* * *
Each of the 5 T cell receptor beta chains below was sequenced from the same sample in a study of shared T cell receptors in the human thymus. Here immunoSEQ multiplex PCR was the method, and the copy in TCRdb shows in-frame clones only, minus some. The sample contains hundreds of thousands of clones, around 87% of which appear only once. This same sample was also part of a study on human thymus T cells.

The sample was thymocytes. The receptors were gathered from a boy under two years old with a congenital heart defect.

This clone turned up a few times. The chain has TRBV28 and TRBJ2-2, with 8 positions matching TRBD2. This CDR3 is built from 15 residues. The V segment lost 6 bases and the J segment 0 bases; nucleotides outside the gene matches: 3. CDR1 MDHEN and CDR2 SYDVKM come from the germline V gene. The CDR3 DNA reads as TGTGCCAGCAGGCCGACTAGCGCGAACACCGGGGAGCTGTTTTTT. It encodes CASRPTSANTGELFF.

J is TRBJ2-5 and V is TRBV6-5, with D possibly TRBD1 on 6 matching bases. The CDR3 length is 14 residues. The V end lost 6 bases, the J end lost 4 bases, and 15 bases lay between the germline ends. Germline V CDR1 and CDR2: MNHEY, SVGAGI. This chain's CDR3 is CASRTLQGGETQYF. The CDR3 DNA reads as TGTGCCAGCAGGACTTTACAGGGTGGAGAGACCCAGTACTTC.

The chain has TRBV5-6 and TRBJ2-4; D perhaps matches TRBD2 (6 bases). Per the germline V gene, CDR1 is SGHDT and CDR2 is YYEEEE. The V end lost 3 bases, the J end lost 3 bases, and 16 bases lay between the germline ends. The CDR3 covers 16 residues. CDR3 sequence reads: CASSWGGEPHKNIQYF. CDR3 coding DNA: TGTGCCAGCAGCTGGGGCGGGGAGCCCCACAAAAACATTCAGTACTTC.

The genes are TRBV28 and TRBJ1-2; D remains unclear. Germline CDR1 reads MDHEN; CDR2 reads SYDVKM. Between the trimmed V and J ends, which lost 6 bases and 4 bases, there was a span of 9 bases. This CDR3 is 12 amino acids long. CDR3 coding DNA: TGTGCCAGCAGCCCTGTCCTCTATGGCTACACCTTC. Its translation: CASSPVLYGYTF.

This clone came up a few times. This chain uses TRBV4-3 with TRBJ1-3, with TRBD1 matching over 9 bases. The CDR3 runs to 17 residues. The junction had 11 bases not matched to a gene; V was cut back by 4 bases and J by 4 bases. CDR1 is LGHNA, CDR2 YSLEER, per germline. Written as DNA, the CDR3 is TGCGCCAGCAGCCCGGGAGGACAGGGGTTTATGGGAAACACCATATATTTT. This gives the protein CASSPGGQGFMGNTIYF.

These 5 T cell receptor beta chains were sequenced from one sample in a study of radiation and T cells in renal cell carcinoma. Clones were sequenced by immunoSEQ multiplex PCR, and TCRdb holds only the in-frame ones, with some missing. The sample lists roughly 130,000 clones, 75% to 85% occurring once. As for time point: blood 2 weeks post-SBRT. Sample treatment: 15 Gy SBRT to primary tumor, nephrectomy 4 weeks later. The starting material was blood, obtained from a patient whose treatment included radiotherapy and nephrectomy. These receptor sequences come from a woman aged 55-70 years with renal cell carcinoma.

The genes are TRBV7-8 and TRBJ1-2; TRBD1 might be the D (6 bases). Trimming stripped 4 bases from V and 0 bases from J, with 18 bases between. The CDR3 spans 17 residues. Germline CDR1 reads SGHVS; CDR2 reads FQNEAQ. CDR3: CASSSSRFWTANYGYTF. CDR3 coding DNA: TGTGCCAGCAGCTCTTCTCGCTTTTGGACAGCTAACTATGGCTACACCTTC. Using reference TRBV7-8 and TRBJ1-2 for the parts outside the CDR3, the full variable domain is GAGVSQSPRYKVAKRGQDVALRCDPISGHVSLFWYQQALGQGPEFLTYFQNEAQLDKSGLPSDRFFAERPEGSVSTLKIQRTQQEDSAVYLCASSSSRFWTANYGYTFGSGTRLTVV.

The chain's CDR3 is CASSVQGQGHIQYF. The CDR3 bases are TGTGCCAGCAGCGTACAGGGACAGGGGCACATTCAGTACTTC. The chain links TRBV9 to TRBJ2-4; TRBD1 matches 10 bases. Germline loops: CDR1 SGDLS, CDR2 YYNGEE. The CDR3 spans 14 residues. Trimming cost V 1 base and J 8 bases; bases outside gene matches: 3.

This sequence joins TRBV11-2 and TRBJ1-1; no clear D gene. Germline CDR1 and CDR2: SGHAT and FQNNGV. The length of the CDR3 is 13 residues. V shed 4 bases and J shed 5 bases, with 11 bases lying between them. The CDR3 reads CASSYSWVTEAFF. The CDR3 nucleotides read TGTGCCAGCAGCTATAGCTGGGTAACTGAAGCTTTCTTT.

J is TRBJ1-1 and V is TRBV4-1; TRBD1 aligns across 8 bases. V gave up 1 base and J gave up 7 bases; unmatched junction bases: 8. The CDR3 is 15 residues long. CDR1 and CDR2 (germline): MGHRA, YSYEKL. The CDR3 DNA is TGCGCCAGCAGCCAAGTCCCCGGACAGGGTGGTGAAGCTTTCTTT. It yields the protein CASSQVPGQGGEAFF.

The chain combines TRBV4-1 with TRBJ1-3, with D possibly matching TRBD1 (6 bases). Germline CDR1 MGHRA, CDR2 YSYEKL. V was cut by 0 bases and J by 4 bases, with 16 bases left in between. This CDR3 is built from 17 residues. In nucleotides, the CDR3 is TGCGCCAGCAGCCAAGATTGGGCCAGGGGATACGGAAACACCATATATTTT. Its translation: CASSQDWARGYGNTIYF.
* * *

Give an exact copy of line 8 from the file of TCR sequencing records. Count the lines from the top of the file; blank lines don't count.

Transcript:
These 5 T cell receptor beta chains were sequenced from one sample in a study of radiation and T cells in renal cell carcinoma. Clones were sequenced by immunoSEQ multiplex PCR, and TCRdb holds only the in-frame ones, with some missing. The sample lists roughly 130,000 clones, 75% to 85% occurring once. As for time point: blood 2 weeks post-SBRT. Sample treatment: 15 Gy SBRT to primary tumor, nephrectomy 4 weeks later. The starting material was blood, obtained from a patient whose treatment included radiotherapy and nephrectomy. These receptor sequences come from a woman aged 55-70 years with renal cell carcinoma.